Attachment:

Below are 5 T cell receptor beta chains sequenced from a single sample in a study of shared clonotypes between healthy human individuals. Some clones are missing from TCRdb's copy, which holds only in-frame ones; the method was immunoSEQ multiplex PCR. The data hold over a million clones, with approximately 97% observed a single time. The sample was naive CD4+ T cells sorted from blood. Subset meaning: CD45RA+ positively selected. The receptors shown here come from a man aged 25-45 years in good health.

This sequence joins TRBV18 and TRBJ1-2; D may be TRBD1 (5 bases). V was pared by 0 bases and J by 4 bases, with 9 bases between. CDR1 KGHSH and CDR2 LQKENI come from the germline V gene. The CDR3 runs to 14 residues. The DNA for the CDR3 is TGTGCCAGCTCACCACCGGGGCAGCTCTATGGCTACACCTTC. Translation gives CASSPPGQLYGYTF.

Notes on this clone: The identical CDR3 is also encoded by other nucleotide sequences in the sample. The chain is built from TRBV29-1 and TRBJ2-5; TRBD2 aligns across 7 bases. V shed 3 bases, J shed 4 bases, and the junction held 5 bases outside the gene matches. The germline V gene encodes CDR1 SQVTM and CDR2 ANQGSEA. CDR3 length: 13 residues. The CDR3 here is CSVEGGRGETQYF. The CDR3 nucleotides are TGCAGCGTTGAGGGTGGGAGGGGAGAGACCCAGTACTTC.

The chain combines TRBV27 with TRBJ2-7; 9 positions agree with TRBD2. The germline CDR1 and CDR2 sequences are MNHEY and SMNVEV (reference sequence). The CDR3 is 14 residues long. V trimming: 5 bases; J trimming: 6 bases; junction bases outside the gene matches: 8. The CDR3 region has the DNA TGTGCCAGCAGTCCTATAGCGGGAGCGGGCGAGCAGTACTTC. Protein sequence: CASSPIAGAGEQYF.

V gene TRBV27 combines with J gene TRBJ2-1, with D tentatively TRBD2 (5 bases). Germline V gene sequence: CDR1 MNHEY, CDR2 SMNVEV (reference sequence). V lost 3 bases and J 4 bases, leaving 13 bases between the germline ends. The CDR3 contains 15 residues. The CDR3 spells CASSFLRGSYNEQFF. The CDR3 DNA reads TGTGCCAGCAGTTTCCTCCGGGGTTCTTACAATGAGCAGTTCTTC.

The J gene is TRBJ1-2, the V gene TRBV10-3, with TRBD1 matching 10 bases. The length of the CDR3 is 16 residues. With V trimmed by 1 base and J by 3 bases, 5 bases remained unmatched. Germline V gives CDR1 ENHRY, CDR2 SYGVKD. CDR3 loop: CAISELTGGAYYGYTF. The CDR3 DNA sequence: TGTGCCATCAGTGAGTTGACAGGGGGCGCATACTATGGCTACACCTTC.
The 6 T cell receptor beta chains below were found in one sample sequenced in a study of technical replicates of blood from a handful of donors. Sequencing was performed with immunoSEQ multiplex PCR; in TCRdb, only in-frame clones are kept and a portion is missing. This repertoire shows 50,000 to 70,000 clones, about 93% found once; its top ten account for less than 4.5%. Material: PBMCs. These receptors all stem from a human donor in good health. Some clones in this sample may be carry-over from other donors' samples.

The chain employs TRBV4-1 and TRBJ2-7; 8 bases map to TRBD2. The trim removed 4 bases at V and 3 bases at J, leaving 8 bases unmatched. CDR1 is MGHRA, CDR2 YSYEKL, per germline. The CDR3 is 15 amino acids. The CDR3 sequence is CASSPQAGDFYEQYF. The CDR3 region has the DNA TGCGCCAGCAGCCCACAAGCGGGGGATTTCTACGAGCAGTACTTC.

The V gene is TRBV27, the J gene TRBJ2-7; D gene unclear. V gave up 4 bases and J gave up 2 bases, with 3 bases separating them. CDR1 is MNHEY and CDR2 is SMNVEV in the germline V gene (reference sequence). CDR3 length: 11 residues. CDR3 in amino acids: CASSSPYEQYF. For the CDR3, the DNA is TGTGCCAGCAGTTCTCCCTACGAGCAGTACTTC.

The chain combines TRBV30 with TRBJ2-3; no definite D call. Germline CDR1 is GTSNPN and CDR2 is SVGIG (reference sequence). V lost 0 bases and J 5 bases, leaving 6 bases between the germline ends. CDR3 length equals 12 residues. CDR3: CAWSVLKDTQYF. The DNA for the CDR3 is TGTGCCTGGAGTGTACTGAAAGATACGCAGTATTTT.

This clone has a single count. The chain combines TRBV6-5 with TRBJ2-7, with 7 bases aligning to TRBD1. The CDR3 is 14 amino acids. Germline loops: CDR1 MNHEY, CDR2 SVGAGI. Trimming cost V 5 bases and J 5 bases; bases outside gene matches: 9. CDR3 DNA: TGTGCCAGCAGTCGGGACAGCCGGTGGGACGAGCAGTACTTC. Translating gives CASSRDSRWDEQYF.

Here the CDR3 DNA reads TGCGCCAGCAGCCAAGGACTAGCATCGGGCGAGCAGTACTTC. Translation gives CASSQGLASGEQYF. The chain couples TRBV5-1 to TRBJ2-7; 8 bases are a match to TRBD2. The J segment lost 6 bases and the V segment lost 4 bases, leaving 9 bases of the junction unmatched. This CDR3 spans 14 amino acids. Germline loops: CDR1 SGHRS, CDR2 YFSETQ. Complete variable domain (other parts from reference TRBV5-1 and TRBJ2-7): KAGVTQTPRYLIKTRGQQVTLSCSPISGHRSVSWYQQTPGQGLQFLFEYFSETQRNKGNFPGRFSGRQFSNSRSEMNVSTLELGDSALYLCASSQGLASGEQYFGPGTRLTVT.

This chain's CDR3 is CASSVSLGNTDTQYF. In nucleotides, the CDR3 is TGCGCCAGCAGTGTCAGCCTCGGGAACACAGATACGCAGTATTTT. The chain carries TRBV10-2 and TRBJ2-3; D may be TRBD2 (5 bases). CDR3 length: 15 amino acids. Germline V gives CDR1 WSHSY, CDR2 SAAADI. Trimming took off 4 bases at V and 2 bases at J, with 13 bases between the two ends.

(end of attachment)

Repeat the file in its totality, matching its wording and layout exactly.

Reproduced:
Below are 5 T cell receptor beta chains sequenced from a single sample in a study of shared clonotypes between healthy human individuals. Some clones are missing from TCRdb's copy, which holds only in-frame ones; the method was immunoSEQ multiplex PCR. The data hold over a million clones, with approximately 97% observed a single time. The sample was naive CD4+ T cells sorted from blood. Subset meaning: CD45RA+ positively selected. The receptors shown here come from a man aged 25-45 years in good health.

This sequence joins TRBV18 and TRBJ1-2; D may be TRBD1 (5 bases). V was pared by 0 bases and J by 4 bases, with 9 bases between. CDR1 KGHSH and CDR2 LQKENI come from the germline V gene. The CDR3 runs to 14 residues. The DNA for the CDR3 is TGTGCCAGCTCACCACCGGGGCAGCTCTATGGCTACACCTTC. Translation gives CASSPPGQLYGYTF.

Notes on this clone: The identical CDR3 is also encoded by other nucleotide sequences in the sample. The chain is built from TRBV29-1 and TRBJ2-5; TRBD2 aligns across 7 bases. V shed 3 bases, J shed 4 bases, and the junction held 5 bases outside the gene matches. The germline V gene encodes CDR1 SQVTM and CDR2 ANQGSEA. CDR3 length: 13 residues. The CDR3 here is CSVEGGRGETQYF. The CDR3 nucleotides are TGCAGCGTTGAGGGTGGGAGGGGAGAGACCCAGTACTTC.

The chain combines TRBV27 with TRBJ2-7; 9 positions agree with TRBD2. The germline CDR1 and CDR2 sequences are MNHEY and SMNVEV (reference sequence). The CDR3 is 14 residues long. V trimming: 5 bases; J trimming: 6 bases; junction bases outside the gene matches: 8. The CDR3 region has the DNA TGTGCCAGCAGTCCTATAGCGGGAGCGGGCGAGCAGTACTTC. Protein sequence: CASSPIAGAGEQYF.

V gene TRBV27 combines with J gene TRBJ2-1, with D tentatively TRBD2 (5 bases). Germline V gene sequence: CDR1 MNHEY, CDR2 SMNVEV (reference sequence). V lost 3 bases and J 4 bases, leaving 13 bases between the germline ends. The CDR3 contains 15 residues. The CDR3 spells CASSFLRGSYNEQFF. The CDR3 DNA reads TGTGCCAGCAGTTTCCTCCGGGGTTCTTACAATGAGCAGTTCTTC.

The J gene is TRBJ1-2, the V gene TRBV10-3, with TRBD1 matching 10 bases. The length of the CDR3 is 16 residues. With V trimmed by 1 base and J by 3 bases, 5 bases remained unmatched. Germline V gives CDR1 ENHRY, CDR2 SYGVKD. CDR3 loop: CAISELTGGAYYGYTF. The CDR3 DNA sequence: TGTGCCATCAGTGAGTTGACAGGGGGCGCATACTATGGCTACACCTTC.
The 6 T cell receptor beta chains below were found in one sample sequenced in a study of technical replicates of blood from a handful of donors. Sequencing was performed with immunoSEQ multiplex PCR; in TCRdb, only in-frame clones are kept and a portion is missing. This repertoire shows 50,000 to 70,000 clones, about 93% found once; its top ten account for less than 4.5%. Material: PBMCs. These receptors all stem from a human donor in good health. Some clones in this sample may be carry-over from other donors' samples.

The chain employs TRBV4-1 and TRBJ2-7; 8 bases map to TRBD2. The trim removed 4 bases at V and 3 bases at J, leaving 8 bases unmatched. CDR1 is MGHRA, CDR2 YSYEKL, per germline. The CDR3 is 15 amino acids. The CDR3 sequence is CASSPQAGDFYEQYF. The CDR3 region has the DNA TGCGCCAGCAGCCCACAAGCGGGGGATTTCTACGAGCAGTACTTC.

The V gene is TRBV27, the J gene TRBJ2-7; D gene unclear. V gave up 4 bases and J gave up 2 bases, with 3 bases separating them. CDR1 is MNHEY and CDR2 is SMNVEV in the germline V gene (reference sequence). CDR3 length: 11 residues. CDR3 in amino acids: CASSSPYEQYF. For the CDR3, the DNA is TGTGCCAGCAGTTCTCCCTACGAGCAGTACTTC.

The chain combines TRBV30 with TRBJ2-3; no definite D call. Germline CDR1 is GTSNPN and CDR2 is SVGIG (reference sequence). V lost 0 bases and J 5 bases, leaving 6 bases between the germline ends. CDR3 length equals 12 residues. CDR3: CAWSVLKDTQYF. The DNA for the CDR3 is TGTGCCTGGAGTGTACTGAAAGATACGCAGTATTTT.

This clone has a single count. The chain combines TRBV6-5 with TRBJ2-7, with 7 bases aligning to TRBD1. The CDR3 is 14 amino acids. Germline loops: CDR1 MNHEY, CDR2 SVGAGI. Trimming cost V 5 bases and J 5 bases; bases outside gene matches: 9. CDR3 DNA: TGTGCCAGCAGTCGGGACAGCCGGTGGGACGAGCAGTACTTC. Translating gives CASSRDSRWDEQYF.

Here the CDR3 DNA reads TGCGCCAGCAGCCAAGGACTAGCATCGGGCGAGCAGTACTTC. Translation gives CASSQGLASGEQYF. The chain couples TRBV5-1 to TRBJ2-7; 8 bases are a match to TRBD2. The J segment lost 6 bases and the V segment lost 4 bases, leaving 9 bases of the junction unmatched. This CDR3 spans 14 amino acids. Germline loops: CDR1 SGHRS, CDR2 YFSETQ. Complete variable domain (other parts from reference TRBV5-1 and TRBJ2-7): KAGVTQTPRYLIKTRGQQVTLSCSPISGHRSVSWYQQTPGQGLQFLFEYFSETQRNKGNFPGRFSGRQFSNSRSEMNVSTLELGDSALYLCASSQGLASGEQYFGPGTRLTVT.

This chain's CDR3 is CASSVSLGNTDTQYF. In nucleotides, the CDR3 is TGCGCCAGCAGTGTCAGCCTCGGGAACACAGATACGCAGTATTTT. The chain carries TRBV10-2 and TRBJ2-3; D may be TRBD2 (5 bases). CDR3 length: 15 amino acids. Germline V gives CDR1 WSHSY, CDR2 SAAADI. Trimming took off 4 bases at V and 2 bases at J, with 13 bases between the two ends.